I am pleased and thankful that Editors Shi Yang Su and Jia Ning Ran have accepted two poems, “Where the Machine Can’t Go” and “Mother and Child,” for the second issue of their new poetry journal, Poetic Sun. From the little I have read in Issue 1, the editors favor dramatic language and emotional story-telling. The poems they accepted share that aesthetic.
“Where the Machine Can’t Go” is a piece of imaginative ekphrasis inspired by a trip to the Van Gogh Museum in Amsterdam. Many of van Gogh’s self-portraits were on display there, though not the one above, which I selected for the expression in the face. There was also a lot of information about van Gogh’s sad life, including a letter to his brother Theo contrasting painted portraits with photographs. The title of my poem derives from this letter, which led me to reflect on how much humanity there is in these portraits and the ways in which van Gogh seems to be trying to get at that humanity, which I take to be the place “where the machine can’t go” in van Gogh’s view of painting.
The second poem the editors of Poetic Sun accepted, “Mother and Child,” is based on a portrait of a mother cat and her kitten by Robert Sijka, who specializes in portraits of Maine Coon cats. Call me a crazy cat lady if you must, but I think these portraits are striking, so I wrote this poem. I do have doubts about the language being a little more over-the-top than I would like, but I couldn’t think of a better way to express what I was saying, and I think the poem says some things about the bond between mothers and children and the difficulties of being a single mom that are interesting. So I look forward to both these poems appearing sometime soon.
In the meantime, here is A Review.
I am pleased that the editors of the new magazine, Angel Rust, have accepted my can poem, “BEST,” for their first issue. I have written about my can poems so many times that they have their own category on the blog, so you can just hit that for more information. Basically, I select text from top to bottom, front to back, of a can. The words coalesce around a theme. To give myself a slightly broader vocabulary, I sometimes put parts of two words together to make another.
I find that composing these pushes me to think outside the box because words I would not have thought of get worked into the poem and help it say something I did not expect. The corporate and commercial language also tends to produce an activist slant, because, divorced from its original context, this language highlights systemic depersonalization and inhumanity in our society, although at times it can also get positively lyrical. I hope to find enough new can text to produce four more poems, and then I plan to stop, though you never know.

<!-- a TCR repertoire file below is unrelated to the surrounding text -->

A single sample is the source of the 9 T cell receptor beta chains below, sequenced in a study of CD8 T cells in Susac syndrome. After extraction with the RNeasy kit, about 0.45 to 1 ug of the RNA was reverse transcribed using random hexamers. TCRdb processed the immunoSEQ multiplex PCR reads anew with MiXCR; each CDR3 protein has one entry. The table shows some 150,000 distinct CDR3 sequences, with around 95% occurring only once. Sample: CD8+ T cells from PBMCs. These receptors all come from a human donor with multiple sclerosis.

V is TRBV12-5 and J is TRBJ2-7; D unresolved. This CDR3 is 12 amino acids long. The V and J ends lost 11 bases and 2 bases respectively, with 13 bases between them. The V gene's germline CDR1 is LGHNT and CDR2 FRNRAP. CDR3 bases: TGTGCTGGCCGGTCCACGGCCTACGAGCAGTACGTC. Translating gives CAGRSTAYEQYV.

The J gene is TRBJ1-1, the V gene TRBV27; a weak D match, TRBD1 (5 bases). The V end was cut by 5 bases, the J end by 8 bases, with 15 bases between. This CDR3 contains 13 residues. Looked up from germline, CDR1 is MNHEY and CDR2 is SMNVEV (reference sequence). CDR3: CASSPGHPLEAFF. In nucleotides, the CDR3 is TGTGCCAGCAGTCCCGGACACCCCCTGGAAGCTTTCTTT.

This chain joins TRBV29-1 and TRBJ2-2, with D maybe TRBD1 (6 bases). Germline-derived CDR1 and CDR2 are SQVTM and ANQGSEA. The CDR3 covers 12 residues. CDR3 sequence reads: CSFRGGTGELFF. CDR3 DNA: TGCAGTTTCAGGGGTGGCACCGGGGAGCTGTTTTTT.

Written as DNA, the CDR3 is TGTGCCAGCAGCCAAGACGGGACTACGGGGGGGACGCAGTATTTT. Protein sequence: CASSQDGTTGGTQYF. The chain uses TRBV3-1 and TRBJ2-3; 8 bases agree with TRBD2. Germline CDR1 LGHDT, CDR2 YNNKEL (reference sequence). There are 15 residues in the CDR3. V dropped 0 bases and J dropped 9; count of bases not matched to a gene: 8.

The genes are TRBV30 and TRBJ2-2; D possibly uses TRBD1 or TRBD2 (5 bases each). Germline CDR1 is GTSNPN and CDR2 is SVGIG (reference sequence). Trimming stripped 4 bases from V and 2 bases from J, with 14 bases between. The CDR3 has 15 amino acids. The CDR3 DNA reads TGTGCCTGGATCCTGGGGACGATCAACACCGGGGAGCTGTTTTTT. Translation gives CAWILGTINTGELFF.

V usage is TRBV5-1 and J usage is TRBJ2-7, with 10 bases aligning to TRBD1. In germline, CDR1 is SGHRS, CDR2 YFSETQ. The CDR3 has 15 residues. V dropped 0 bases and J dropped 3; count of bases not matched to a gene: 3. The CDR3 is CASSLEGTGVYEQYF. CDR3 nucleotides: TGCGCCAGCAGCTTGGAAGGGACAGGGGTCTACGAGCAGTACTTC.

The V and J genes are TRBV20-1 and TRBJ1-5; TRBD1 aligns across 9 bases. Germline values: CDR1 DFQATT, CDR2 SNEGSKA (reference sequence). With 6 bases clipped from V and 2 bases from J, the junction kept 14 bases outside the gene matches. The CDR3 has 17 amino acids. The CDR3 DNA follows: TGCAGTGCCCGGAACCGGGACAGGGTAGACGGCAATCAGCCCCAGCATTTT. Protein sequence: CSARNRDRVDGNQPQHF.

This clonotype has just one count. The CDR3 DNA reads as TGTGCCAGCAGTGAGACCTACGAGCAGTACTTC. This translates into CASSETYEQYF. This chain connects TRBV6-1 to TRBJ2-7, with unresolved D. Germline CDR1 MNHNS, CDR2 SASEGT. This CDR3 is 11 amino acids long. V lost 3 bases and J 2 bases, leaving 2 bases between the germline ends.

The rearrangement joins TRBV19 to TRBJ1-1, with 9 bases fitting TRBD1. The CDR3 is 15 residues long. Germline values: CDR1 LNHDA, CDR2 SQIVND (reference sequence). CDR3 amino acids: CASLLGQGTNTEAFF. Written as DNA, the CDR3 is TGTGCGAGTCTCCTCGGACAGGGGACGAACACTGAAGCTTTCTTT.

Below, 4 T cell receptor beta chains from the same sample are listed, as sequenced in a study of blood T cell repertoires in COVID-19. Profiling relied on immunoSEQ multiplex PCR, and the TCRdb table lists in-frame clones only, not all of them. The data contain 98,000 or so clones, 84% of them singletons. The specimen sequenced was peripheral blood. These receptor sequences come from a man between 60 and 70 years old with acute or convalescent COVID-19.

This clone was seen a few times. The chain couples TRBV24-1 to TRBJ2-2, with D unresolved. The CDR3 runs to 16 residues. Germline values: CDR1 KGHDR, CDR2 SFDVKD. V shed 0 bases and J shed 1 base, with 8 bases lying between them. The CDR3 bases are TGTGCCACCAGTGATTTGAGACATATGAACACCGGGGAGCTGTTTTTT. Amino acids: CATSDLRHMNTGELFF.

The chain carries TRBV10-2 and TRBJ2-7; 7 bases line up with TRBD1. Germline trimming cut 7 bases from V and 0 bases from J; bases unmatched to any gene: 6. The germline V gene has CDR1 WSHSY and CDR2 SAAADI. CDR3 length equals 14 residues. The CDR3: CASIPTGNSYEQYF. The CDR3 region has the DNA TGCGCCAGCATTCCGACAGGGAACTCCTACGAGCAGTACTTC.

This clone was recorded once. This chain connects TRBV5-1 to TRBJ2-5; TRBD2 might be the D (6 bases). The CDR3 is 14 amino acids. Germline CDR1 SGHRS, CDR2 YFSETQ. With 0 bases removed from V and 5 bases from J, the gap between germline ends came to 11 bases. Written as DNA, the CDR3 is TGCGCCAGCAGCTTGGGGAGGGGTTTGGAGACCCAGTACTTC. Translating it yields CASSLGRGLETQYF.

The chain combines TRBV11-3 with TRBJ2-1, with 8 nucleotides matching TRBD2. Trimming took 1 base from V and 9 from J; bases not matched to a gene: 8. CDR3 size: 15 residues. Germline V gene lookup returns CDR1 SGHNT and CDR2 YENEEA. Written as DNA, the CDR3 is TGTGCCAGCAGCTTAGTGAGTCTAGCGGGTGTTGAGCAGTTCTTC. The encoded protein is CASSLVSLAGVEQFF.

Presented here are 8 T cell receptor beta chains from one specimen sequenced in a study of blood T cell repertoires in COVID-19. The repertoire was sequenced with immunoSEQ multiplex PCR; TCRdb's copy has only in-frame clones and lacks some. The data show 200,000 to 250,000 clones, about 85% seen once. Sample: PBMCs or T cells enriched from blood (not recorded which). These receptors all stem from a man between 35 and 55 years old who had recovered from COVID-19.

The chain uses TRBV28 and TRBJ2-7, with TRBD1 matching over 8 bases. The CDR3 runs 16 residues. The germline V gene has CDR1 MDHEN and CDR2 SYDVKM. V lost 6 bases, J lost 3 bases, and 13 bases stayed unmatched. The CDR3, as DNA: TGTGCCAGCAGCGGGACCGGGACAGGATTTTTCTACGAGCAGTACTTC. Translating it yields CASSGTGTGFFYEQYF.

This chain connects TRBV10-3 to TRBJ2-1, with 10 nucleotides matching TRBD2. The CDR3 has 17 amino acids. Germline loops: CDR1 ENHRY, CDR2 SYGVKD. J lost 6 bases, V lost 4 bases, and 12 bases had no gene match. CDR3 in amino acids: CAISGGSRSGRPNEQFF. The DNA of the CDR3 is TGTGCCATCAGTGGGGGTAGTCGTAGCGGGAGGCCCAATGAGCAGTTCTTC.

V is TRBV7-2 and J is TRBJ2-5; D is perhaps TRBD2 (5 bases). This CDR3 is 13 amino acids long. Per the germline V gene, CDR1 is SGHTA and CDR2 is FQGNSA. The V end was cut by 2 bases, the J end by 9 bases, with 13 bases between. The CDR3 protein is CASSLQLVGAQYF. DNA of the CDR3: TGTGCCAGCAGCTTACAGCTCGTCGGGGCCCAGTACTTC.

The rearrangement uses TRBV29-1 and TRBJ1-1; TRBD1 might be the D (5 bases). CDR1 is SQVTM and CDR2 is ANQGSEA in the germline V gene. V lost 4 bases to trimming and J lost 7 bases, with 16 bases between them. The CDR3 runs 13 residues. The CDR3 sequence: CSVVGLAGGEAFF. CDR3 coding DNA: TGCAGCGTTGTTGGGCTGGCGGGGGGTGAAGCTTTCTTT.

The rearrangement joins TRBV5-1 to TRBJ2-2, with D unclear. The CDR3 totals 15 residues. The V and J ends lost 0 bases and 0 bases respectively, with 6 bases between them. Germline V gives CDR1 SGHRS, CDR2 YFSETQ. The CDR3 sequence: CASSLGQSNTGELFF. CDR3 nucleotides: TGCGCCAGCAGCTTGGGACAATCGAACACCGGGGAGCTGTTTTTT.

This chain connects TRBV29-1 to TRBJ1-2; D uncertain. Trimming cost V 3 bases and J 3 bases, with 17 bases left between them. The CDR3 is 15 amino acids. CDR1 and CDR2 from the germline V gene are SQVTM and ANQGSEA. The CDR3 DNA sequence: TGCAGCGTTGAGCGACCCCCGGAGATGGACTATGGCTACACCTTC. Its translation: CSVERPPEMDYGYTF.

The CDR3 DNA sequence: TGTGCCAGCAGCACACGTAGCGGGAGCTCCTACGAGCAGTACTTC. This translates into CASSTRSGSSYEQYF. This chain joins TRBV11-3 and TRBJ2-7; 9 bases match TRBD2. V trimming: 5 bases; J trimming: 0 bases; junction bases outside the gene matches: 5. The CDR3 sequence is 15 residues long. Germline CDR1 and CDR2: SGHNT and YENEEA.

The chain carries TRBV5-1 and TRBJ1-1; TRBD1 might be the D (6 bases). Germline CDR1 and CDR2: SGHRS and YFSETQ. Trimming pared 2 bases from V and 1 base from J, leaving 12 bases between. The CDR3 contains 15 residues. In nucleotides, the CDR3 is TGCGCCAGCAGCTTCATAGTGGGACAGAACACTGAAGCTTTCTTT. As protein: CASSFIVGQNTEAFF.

“BEST” fits the can-poem theme of corporate depersonalization since its subject is an anonymous, perhaps collective, speaker’s demand for subservient mediocrity. According to their About page, Angel Rust “is a place for under-represented voices to be messy, to speak their truth no matter how shocking, and to die on a hill no one else cares about.” As such, it seems a fitting place for “BEST,” and I look forward to seeing the kind of company my poem will keep there.
And now, a review. This is the end of the Oscars reviews. Before my son and partner called a halt to them, I had already seen this movie and thought it was very good, so I strongly encouraged him to see it and do a review with me. I’m still his mother–what choice did he have? So after we finished seeing It’s a Sin, we saw Crip Camp. Here’s our review.
After a worrisome dry spell, Right Hand Pointing announced on Facebook that they didn’t have enough acceptances for their next issue and requested submissions. Since they so recently accepted “Luminous,” I thought I should send something, and I happened to have a good poem called “While You’re Away,” written when my husband had to take two trips in a row
I walked into the living room/dining room/music studio (not visible in the picture, but to the left of the table), and found those two chairs turned as if invisible people were turned away from me and talking. I see that in the picture they don’t look exactly like this. The actual reason they are turned is that I read with my coffee in the mornings and rest my legs on the chair to the left. But that day they were positioned more as if two people were sitting talking together, so a poem was born. I’m grateful to Editor Wisely and staff, who promptly accepted it.
I enjoy the quirky work in Right Hand Pointing, and I have also been enjoying the haiku and senryu in First Frost, another product of Right Hand Pointing‘s parent press, Ambidextrous Bloodhound Productions. If you like brief, evocative reflections, this is the poetry for you. I don’t often attempt this sort of thing, but admire those who do it well.
I look forward to seeing “While You’re Away” out in July. In the meantime, here’s a review: